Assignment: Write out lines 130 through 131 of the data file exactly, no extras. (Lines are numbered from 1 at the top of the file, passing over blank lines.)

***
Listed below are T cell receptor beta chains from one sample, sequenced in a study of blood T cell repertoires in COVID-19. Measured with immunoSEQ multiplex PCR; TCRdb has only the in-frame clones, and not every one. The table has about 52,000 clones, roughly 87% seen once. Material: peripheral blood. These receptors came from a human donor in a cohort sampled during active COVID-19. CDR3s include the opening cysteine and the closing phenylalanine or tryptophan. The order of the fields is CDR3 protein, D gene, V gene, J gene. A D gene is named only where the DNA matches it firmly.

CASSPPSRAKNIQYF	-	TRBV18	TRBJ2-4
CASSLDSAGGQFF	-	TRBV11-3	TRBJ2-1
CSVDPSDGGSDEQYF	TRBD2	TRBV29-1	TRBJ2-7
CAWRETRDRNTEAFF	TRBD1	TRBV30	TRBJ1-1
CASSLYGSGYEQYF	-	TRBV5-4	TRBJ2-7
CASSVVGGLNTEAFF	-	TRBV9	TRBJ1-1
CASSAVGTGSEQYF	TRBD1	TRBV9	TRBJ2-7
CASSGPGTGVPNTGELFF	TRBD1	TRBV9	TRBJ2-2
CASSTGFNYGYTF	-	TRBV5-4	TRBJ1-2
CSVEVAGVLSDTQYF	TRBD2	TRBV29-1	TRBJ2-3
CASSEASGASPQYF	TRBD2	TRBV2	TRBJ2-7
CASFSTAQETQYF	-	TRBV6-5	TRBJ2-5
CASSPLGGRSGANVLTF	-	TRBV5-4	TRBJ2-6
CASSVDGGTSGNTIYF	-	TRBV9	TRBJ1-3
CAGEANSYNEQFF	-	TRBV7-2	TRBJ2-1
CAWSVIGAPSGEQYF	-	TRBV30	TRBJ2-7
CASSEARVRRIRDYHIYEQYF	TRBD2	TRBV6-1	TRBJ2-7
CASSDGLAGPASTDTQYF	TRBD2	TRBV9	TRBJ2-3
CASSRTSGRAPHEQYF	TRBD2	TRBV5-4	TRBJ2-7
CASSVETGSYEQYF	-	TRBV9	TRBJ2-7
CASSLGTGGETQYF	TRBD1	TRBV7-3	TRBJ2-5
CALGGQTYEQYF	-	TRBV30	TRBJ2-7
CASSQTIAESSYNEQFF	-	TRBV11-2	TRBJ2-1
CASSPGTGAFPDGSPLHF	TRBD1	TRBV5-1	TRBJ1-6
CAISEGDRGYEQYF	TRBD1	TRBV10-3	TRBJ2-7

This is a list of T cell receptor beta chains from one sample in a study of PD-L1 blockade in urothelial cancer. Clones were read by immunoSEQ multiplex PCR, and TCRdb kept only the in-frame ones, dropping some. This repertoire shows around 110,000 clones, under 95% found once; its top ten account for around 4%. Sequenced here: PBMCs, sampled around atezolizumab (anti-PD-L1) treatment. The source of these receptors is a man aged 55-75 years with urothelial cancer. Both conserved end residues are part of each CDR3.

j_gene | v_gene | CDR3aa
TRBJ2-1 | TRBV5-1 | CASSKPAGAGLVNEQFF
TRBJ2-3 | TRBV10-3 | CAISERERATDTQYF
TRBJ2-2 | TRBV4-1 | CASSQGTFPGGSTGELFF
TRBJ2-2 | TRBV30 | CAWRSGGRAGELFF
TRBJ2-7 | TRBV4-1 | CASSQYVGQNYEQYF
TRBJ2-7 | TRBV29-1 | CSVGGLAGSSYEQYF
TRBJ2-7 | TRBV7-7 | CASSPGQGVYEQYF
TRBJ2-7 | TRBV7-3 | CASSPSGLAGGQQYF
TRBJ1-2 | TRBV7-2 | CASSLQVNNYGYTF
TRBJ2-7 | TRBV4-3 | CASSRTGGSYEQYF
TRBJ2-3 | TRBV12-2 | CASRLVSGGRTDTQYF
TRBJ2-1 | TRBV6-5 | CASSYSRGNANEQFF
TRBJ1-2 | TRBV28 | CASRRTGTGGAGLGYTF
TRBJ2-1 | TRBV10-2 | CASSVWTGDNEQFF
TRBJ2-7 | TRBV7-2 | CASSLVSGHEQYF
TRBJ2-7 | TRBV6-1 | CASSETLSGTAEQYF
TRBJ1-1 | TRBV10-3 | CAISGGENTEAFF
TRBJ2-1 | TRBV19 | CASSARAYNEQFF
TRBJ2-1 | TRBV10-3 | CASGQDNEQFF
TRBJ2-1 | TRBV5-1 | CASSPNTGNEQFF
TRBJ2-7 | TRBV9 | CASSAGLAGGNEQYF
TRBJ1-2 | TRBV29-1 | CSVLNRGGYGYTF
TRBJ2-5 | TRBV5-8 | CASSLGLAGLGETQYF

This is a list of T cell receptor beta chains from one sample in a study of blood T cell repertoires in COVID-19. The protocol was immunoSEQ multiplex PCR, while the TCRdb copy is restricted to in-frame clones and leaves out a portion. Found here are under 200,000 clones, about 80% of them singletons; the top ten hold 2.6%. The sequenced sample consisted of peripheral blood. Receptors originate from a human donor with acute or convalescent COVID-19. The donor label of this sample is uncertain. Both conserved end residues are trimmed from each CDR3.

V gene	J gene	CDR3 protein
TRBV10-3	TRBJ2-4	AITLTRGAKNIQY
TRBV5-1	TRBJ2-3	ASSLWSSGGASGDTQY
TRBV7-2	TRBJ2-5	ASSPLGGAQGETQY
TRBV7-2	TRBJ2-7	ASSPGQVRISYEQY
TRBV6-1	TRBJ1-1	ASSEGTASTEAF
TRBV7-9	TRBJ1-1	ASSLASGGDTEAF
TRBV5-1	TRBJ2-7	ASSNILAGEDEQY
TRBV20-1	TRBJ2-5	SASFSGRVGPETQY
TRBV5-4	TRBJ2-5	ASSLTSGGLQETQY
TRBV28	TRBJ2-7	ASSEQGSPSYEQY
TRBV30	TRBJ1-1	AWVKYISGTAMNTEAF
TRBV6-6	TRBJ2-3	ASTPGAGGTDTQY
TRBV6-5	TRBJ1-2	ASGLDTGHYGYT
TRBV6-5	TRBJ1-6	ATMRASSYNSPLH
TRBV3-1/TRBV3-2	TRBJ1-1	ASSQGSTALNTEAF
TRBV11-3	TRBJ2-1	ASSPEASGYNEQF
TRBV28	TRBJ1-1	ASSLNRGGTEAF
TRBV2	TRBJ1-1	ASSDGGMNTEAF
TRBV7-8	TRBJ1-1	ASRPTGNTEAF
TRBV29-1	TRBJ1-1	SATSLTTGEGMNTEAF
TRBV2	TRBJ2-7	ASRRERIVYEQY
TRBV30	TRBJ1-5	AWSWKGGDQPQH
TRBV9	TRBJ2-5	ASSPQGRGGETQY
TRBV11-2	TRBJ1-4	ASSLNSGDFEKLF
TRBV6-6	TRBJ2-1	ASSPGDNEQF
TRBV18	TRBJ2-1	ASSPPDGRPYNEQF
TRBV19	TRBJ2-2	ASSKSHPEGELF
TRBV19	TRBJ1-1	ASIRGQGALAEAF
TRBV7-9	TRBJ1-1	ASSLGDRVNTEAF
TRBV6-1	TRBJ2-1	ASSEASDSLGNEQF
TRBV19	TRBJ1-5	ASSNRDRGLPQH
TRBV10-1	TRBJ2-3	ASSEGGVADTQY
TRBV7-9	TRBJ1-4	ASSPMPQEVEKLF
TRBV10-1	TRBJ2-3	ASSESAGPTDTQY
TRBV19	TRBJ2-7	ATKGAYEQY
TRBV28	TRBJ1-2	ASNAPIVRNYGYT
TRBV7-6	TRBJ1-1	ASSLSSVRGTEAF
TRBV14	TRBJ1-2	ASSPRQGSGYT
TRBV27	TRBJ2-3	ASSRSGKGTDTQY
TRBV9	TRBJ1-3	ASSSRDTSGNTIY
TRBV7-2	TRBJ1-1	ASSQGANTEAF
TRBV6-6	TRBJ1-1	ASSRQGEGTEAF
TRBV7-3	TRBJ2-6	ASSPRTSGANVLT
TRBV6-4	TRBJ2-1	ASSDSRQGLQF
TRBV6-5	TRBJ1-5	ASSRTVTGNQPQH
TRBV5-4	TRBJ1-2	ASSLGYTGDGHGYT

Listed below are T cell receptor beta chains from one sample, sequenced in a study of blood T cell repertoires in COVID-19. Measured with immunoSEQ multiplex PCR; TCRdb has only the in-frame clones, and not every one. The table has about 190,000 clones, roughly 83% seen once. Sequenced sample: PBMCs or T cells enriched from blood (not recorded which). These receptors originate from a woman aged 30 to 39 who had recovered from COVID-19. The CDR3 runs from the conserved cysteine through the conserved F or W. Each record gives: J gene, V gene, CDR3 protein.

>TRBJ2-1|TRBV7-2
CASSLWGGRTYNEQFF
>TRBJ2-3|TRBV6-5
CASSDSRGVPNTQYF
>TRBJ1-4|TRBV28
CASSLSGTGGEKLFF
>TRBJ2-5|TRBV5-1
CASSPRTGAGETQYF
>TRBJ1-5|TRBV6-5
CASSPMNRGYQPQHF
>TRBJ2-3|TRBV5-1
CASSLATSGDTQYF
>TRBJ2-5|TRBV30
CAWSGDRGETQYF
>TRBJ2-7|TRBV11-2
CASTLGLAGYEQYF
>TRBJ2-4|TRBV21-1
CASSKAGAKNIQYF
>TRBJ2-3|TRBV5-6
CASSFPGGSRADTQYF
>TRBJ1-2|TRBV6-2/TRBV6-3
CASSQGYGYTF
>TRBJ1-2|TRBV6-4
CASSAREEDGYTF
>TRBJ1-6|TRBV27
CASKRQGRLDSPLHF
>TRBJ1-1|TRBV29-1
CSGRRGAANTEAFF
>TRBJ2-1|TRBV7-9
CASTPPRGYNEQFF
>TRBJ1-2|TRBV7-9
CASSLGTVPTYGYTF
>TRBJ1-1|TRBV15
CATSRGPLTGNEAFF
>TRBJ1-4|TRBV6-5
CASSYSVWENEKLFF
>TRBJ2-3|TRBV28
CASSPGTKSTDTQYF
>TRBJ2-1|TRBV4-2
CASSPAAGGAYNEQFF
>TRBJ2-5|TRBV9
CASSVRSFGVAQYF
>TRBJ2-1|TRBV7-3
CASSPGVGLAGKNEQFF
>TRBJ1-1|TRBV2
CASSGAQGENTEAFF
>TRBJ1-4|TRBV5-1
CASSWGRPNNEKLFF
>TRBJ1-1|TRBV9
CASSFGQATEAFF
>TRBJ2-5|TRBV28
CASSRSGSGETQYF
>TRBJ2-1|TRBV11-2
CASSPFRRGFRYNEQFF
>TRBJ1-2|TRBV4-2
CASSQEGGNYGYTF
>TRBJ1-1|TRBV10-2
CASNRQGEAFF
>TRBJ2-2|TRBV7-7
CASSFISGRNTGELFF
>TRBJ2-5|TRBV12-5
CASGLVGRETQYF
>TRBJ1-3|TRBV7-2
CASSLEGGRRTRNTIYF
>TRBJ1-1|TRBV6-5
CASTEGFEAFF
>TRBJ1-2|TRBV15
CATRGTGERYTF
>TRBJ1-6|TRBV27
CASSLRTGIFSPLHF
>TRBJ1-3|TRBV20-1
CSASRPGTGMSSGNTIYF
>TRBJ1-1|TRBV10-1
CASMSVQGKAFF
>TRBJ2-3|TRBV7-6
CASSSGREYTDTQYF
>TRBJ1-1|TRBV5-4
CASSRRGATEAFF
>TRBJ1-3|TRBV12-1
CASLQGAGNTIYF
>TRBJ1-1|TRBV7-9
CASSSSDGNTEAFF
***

CASTPPRGYNEQFF
>TRBJ1-2|TRBV7-9